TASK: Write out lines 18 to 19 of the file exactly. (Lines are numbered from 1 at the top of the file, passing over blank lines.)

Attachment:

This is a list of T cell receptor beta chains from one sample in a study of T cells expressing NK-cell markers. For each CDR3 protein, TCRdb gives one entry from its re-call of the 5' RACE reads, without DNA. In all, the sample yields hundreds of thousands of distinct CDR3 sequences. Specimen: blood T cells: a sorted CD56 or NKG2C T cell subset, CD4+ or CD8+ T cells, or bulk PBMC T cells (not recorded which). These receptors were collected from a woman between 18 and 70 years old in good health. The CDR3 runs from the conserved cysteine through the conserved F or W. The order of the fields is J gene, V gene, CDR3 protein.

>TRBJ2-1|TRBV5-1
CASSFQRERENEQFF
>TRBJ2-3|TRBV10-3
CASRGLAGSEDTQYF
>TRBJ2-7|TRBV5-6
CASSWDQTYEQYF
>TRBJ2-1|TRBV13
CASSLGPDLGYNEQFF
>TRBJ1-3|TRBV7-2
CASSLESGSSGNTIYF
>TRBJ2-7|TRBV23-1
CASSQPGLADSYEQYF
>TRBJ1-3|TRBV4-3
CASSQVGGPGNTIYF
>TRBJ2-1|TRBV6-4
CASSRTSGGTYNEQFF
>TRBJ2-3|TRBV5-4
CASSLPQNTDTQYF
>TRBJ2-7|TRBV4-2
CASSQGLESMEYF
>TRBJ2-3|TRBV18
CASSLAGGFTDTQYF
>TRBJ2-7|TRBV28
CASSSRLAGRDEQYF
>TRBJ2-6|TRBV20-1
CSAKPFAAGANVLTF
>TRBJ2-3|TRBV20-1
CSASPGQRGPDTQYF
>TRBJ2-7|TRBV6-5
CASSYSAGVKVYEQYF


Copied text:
>TRBJ2-3|TRBV5-4
CASSLPQNTDTQYF